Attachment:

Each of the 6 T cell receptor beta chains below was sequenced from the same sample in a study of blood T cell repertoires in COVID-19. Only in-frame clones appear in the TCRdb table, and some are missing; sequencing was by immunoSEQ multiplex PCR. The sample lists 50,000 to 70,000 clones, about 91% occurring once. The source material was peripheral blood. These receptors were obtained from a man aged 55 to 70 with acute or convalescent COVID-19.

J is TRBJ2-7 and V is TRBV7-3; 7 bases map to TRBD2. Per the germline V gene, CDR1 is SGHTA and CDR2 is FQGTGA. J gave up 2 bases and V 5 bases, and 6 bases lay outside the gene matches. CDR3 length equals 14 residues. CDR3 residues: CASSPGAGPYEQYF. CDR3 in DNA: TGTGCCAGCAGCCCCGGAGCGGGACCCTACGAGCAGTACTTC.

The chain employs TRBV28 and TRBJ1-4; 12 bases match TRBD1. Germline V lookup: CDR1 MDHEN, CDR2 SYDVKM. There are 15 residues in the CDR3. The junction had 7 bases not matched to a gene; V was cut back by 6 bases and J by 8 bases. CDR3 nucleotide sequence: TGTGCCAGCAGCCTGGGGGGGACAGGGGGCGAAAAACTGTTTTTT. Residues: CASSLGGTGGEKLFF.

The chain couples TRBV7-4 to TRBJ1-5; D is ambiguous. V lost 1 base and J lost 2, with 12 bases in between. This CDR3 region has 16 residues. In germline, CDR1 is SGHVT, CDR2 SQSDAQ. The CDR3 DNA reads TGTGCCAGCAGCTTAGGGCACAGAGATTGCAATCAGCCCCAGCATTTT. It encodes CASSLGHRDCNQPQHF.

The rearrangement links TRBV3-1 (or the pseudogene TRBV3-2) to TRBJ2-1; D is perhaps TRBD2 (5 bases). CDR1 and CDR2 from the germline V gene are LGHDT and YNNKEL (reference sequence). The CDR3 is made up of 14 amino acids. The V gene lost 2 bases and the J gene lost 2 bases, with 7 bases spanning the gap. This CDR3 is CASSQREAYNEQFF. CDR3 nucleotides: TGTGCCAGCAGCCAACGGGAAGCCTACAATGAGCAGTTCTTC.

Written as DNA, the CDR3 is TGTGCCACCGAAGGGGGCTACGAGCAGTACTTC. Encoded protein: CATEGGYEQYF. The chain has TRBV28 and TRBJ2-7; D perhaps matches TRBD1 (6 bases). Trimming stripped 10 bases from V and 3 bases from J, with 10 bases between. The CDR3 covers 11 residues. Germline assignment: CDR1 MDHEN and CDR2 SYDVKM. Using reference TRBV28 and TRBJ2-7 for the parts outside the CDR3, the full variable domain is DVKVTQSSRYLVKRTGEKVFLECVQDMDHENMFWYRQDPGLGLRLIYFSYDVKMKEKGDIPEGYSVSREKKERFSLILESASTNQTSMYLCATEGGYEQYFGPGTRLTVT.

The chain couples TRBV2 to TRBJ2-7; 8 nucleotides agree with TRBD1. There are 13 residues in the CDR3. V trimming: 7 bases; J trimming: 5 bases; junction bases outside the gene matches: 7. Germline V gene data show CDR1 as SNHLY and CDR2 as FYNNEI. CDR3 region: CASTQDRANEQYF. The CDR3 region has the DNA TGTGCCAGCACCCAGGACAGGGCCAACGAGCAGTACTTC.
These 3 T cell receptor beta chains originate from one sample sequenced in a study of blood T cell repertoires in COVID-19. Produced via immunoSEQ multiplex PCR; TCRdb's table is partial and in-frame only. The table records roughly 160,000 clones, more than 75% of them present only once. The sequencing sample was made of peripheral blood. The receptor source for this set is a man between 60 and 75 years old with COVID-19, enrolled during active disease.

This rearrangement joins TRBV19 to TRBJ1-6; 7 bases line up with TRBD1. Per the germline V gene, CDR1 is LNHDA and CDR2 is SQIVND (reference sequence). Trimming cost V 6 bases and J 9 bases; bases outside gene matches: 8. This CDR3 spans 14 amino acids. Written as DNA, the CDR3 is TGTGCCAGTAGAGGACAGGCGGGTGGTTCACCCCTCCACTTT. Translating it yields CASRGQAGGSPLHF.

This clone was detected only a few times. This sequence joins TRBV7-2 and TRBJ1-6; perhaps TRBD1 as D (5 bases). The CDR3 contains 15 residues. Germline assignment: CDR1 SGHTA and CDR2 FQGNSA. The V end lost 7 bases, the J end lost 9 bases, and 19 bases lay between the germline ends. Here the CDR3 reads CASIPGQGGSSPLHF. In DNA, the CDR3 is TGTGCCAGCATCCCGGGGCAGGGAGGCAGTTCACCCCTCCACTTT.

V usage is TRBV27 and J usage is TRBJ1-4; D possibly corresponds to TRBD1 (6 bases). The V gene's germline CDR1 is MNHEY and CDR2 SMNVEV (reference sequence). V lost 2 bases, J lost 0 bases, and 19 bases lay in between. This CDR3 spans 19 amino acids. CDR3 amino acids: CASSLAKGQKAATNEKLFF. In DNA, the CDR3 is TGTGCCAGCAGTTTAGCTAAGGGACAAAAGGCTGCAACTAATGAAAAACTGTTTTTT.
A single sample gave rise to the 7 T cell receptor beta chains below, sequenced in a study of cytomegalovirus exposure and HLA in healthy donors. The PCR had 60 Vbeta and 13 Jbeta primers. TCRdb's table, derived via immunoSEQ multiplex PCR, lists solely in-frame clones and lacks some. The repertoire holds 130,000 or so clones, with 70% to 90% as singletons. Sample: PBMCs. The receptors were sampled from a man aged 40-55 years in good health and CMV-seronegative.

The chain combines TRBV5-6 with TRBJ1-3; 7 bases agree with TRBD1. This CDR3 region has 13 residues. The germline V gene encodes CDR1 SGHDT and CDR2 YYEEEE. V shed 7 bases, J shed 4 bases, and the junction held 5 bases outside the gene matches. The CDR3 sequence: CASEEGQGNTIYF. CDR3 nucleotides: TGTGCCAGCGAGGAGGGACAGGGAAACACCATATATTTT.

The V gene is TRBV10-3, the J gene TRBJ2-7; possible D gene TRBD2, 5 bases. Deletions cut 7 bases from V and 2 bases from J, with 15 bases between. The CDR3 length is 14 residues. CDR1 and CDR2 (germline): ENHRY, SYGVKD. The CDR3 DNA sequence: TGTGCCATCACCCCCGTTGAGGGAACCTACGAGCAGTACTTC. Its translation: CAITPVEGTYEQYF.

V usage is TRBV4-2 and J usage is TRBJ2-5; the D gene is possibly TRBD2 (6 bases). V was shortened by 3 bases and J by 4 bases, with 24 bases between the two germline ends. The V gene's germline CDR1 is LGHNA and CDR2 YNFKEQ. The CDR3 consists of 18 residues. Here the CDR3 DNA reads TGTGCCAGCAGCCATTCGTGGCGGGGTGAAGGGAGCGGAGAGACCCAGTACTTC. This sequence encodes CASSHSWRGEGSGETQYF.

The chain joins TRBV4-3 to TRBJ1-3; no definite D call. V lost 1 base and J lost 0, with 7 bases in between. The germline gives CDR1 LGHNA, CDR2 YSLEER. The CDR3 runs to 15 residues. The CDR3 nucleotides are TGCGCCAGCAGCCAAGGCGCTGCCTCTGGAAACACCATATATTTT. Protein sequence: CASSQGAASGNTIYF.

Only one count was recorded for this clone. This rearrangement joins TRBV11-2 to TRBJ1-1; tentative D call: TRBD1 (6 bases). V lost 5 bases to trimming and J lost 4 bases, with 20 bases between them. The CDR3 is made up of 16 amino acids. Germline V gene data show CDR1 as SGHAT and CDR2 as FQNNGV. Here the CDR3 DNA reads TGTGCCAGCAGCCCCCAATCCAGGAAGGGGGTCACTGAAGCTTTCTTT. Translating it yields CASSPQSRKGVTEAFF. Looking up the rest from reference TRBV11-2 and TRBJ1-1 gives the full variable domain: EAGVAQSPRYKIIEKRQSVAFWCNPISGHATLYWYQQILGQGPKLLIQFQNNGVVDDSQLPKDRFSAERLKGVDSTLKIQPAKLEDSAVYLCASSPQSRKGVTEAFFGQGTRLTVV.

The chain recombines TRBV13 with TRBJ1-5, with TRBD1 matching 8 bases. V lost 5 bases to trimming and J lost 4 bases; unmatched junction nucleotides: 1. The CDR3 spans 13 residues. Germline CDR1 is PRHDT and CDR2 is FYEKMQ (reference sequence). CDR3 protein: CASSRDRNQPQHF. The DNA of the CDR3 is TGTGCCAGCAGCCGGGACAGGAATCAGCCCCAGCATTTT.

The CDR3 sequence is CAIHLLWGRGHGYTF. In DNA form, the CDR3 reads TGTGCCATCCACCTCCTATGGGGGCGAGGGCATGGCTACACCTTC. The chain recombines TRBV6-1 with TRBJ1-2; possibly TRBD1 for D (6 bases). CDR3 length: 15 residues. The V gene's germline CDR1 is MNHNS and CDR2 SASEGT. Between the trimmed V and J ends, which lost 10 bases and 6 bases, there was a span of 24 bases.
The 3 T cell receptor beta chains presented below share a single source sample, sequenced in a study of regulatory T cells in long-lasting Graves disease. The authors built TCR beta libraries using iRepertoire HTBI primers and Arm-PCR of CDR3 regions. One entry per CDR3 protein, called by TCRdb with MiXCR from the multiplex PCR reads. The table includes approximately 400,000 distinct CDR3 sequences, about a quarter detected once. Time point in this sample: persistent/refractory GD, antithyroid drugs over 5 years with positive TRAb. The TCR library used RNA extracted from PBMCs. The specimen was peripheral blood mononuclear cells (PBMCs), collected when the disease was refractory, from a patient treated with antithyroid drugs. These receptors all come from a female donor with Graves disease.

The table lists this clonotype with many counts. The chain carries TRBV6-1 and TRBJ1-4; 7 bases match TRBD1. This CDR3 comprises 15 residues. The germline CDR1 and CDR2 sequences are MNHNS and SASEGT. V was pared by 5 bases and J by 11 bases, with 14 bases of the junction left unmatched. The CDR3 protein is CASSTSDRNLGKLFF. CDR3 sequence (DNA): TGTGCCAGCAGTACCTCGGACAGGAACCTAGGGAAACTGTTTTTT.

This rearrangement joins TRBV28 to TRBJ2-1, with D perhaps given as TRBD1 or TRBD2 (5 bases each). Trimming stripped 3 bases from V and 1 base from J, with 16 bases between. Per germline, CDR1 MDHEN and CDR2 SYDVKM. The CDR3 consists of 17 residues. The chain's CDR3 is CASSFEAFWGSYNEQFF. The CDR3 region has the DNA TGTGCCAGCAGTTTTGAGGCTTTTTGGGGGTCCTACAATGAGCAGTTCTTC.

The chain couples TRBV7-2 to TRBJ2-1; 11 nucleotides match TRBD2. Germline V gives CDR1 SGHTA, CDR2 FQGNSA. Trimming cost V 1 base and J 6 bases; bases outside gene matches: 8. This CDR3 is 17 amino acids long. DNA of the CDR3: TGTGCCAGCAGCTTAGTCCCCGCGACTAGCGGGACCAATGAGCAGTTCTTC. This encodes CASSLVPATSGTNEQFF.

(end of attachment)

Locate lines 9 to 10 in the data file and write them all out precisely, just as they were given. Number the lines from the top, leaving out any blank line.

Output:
This rearrangement joins TRBV19 to TRBJ1-6; 7 bases line up with TRBD1. Per the germline V gene, CDR1 is LNHDA and CDR2 is SQIVND (reference sequence). Trimming cost V 6 bases and J 9 bases; bases outside gene matches: 8. This CDR3 spans 14 amino acids. Written as DNA, the CDR3 is TGTGCCAGTAGAGGACAGGCGGGTGGTTCACCCCTCCACTTT. Translating it yields CASRGQAGGSPLHF.

This clone was detected only a few times. This sequence joins TRBV7-2 and TRBJ1-6; perhaps TRBD1 as D (5 bases). The CDR3 contains 15 residues. Germline assignment: CDR1 SGHTA and CDR2 FQGNSA. The V end lost 7 bases, the J end lost 9 bases, and 19 bases lay between the germline ends. Here the CDR3 reads CASIPGQGGSSPLHF. In DNA, the CDR3 is TGTGCCAGCATCCCGGGGCAGGGAGGCAGTTCACCCCTCCACTTT.